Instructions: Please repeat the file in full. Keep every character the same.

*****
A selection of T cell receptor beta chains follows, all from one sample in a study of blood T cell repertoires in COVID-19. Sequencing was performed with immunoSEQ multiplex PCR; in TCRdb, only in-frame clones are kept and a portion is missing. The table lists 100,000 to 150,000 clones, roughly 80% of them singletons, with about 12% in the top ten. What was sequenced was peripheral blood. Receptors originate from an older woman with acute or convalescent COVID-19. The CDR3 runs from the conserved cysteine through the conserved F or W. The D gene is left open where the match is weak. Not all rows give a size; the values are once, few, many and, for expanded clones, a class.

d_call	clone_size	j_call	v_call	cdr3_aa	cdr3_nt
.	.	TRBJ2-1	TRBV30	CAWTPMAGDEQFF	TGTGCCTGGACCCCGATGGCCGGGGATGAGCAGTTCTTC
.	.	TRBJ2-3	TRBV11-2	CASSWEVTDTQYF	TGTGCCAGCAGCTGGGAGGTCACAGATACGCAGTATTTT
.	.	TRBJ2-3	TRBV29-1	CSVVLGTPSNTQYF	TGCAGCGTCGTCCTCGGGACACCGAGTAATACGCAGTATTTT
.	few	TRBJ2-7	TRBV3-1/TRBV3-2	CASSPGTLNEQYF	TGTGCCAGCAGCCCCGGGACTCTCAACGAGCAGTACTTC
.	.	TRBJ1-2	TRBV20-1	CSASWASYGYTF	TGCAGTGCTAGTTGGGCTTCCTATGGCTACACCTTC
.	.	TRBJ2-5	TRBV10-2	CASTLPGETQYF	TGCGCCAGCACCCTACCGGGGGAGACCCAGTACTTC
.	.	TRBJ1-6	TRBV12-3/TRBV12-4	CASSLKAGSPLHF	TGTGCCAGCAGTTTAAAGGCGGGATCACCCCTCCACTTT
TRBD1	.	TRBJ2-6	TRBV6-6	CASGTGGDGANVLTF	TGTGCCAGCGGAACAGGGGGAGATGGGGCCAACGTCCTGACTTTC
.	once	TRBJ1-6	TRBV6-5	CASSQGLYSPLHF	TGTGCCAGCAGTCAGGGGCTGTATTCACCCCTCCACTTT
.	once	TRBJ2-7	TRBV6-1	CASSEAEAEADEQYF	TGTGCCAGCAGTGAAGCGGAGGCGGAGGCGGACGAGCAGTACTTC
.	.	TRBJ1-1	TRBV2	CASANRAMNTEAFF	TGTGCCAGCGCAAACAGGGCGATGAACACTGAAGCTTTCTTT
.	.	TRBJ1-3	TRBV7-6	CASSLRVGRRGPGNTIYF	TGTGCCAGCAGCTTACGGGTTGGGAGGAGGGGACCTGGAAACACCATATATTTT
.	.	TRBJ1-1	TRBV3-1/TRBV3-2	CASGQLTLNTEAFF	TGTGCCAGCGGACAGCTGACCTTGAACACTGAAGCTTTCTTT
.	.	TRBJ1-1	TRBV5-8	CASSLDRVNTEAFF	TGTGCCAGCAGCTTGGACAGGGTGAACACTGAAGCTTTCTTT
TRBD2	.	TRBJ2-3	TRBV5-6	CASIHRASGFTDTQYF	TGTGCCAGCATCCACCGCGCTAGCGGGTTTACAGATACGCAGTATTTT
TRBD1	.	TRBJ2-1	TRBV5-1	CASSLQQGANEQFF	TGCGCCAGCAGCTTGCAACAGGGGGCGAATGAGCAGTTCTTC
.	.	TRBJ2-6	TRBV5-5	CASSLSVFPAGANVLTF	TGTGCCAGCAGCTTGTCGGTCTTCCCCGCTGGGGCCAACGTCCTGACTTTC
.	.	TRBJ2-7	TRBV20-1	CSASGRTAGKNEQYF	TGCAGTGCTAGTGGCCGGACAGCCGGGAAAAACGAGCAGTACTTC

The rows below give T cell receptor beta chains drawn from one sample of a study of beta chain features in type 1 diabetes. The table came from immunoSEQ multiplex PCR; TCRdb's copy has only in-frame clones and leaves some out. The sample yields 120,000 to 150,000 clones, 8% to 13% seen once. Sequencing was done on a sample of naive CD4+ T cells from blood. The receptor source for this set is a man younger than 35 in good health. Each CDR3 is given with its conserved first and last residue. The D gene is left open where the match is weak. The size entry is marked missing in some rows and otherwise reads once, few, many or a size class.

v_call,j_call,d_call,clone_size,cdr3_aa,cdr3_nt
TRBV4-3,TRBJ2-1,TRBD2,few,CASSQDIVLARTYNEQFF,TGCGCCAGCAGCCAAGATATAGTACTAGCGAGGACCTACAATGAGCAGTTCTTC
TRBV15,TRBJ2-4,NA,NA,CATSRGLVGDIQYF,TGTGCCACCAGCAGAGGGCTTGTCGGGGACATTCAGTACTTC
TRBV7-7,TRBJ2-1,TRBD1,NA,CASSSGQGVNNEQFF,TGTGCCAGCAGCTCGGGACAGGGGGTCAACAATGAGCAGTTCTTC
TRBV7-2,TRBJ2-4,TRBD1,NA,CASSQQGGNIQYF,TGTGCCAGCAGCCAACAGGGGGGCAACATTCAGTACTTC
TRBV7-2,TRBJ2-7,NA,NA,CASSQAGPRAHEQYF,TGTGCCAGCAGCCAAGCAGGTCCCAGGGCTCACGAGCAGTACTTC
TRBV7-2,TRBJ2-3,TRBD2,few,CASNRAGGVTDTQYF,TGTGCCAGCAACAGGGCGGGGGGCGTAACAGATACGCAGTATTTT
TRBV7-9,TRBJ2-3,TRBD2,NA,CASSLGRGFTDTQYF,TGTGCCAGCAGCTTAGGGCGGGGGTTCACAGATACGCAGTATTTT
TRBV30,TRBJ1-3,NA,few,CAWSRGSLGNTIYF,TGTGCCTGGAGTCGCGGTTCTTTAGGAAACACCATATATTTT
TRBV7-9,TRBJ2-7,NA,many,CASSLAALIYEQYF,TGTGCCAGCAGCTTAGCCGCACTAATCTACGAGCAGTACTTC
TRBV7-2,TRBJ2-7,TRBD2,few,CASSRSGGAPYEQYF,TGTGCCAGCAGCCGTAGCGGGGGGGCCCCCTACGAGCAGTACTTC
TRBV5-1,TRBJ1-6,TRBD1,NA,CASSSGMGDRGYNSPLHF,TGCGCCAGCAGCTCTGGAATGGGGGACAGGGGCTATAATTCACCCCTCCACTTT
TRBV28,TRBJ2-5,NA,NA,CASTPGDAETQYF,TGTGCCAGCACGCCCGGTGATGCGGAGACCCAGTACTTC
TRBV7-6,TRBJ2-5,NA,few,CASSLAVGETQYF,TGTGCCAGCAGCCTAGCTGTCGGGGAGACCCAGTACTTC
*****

A selection of T cell receptor beta chains follows, all from one sample in a study of blood T cell repertoires in COVID-19. Sequencing was performed with immunoSEQ multiplex PCR; in TCRdb, only in-frame clones are kept and a portion is missing. The table lists 100,000 to 150,000 clones, roughly 80% of them singletons, with about 12% in the top ten. What was sequenced was peripheral blood. Receptors originate from an older woman with acute or convalescent COVID-19. The CDR3 runs from the conserved cysteine through the conserved F or W. The D gene is left open where the match is weak. Not all rows give a size; the values are once, few, many and, for expanded clones, a class.

d_call	clone_size	j_call	v_call	cdr3_aa	cdr3_nt
.	.	TRBJ2-1	TRBV30	CAWTPMAGDEQFF	TGTGCCTGGACCCCGATGGCCGGGGATGAGCAGTTCTTC
.	.	TRBJ2-3	TRBV11-2	CASSWEVTDTQYF	TGTGCCAGCAGCTGGGAGGTCACAGATACGCAGTATTTT
.	.	TRBJ2-3	TRBV29-1	CSVVLGTPSNTQYF	TGCAGCGTCGTCCTCGGGACACCGAGTAATACGCAGTATTTT
.	few	TRBJ2-7	TRBV3-1/TRBV3-2	CASSPGTLNEQYF	TGTGCCAGCAGCCCCGGGACTCTCAACGAGCAGTACTTC
.	.	TRBJ1-2	TRBV20-1	CSASWASYGYTF	TGCAGTGCTAGTTGGGCTTCCTATGGCTACACCTTC
.	.	TRBJ2-5	TRBV10-2	CASTLPGETQYF	TGCGCCAGCACCCTACCGGGGGAGACCCAGTACTTC
.	.	TRBJ1-6	TRBV12-3/TRBV12-4	CASSLKAGSPLHF	TGTGCCAGCAGTTTAAAGGCGGGATCACCCCTCCACTTT
TRBD1	.	TRBJ2-6	TRBV6-6	CASGTGGDGANVLTF	TGTGCCAGCGGAACAGGGGGAGATGGGGCCAACGTCCTGACTTTC
.	once	TRBJ1-6	TRBV6-5	CASSQGLYSPLHF	TGTGCCAGCAGTCAGGGGCTGTATTCACCCCTCCACTTT
.	once	TRBJ2-7	TRBV6-1	CASSEAEAEADEQYF	TGTGCCAGCAGTGAAGCGGAGGCGGAGGCGGACGAGCAGTACTTC
.	.	TRBJ1-1	TRBV2	CASANRAMNTEAFF	TGTGCCAGCGCAAACAGGGCGATGAACACTGAAGCTTTCTTT
.	.	TRBJ1-3	TRBV7-6	CASSLRVGRRGPGNTIYF	TGTGCCAGCAGCTTACGGGTTGGGAGGAGGGGACCTGGAAACACCATATATTTT
.	.	TRBJ1-1	TRBV3-1/TRBV3-2	CASGQLTLNTEAFF	TGTGCCAGCGGACAGCTGACCTTGAACACTGAAGCTTTCTTT
.	.	TRBJ1-1	TRBV5-8	CASSLDRVNTEAFF	TGTGCCAGCAGCTTGGACAGGGTGAACACTGAAGCTTTCTTT
TRBD2	.	TRBJ2-3	TRBV5-6	CASIHRASGFTDTQYF	TGTGCCAGCATCCACCGCGCTAGCGGGTTTACAGATACGCAGTATTTT
TRBD1	.	TRBJ2-1	TRBV5-1	CASSLQQGANEQFF	TGCGCCAGCAGCTTGCAACAGGGGGCGAATGAGCAGTTCTTC
.	.	TRBJ2-6	TRBV5-5	CASSLSVFPAGANVLTF	TGTGCCAGCAGCTTGTCGGTCTTCCCCGCTGGGGCCAACGTCCTGACTTTC
.	.	TRBJ2-7	TRBV20-1	CSASGRTAGKNEQYF	TGCAGTGCTAGTGGCCGGACAGCCGGGAAAAACGAGCAGTACTTC

The rows below give T cell receptor beta chains drawn from one sample of a study of beta chain features in type 1 diabetes. The table came from immunoSEQ multiplex PCR; TCRdb's copy has only in-frame clones and leaves some out. The sample yields 120,000 to 150,000 clones, 8% to 13% seen once. Sequencing was done on a sample of naive CD4+ T cells from blood. The receptor source for this set is a man younger than 35 in good health. Each CDR3 is given with its conserved first and last residue. The D gene is left open where the match is weak. The size entry is marked missing in some rows and otherwise reads once, few, many or a size class.

v_call,j_call,d_call,clone_size,cdr3_aa,cdr3_nt
TRBV4-3,TRBJ2-1,TRBD2,few,CASSQDIVLARTYNEQFF,TGCGCCAGCAGCCAAGATATAGTACTAGCGAGGACCTACAATGAGCAGTTCTTC
TRBV15,TRBJ2-4,NA,NA,CATSRGLVGDIQYF,TGTGCCACCAGCAGAGGGCTTGTCGGGGACATTCAGTACTTC
TRBV7-7,TRBJ2-1,TRBD1,NA,CASSSGQGVNNEQFF,TGTGCCAGCAGCTCGGGACAGGGGGTCAACAATGAGCAGTTCTTC
TRBV7-2,TRBJ2-4,TRBD1,NA,CASSQQGGNIQYF,TGTGCCAGCAGCCAACAGGGGGGCAACATTCAGTACTTC
TRBV7-2,TRBJ2-7,NA,NA,CASSQAGPRAHEQYF,TGTGCCAGCAGCCAAGCAGGTCCCAGGGCTCACGAGCAGTACTTC
TRBV7-2,TRBJ2-3,TRBD2,few,CASNRAGGVTDTQYF,TGTGCCAGCAACAGGGCGGGGGGCGTAACAGATACGCAGTATTTT
TRBV7-9,TRBJ2-3,TRBD2,NA,CASSLGRGFTDTQYF,TGTGCCAGCAGCTTAGGGCGGGGGTTCACAGATACGCAGTATTTT
TRBV30,TRBJ1-3,NA,few,CAWSRGSLGNTIYF,TGTGCCTGGAGTCGCGGTTCTTTAGGAAACACCATATATTTT
TRBV7-9,TRBJ2-7,NA,many,CASSLAALIYEQYF,TGTGCCAGCAGCTTAGCCGCACTAATCTACGAGCAGTACTTC
TRBV7-2,TRBJ2-7,TRBD2,few,CASSRSGGAPYEQYF,TGTGCCAGCAGCCGTAGCGGGGGGGCCCCCTACGAGCAGTACTTC
TRBV5-1,TRBJ1-6,TRBD1,NA,CASSSGMGDRGYNSPLHF,TGCGCCAGCAGCTCTGGAATGGGGGACAGGGGCTATAATTCACCCCTCCACTTT
TRBV28,TRBJ2-5,NA,NA,CASTPGDAETQYF,TGTGCCAGCACGCCCGGTGATGCGGAGACCCAGTACTTC
TRBV7-6,TRBJ2-5,NA,few,CASSLAVGETQYF,TGTGCCAGCAGCCTAGCTGTCGGGGAGACCCAGTACTTC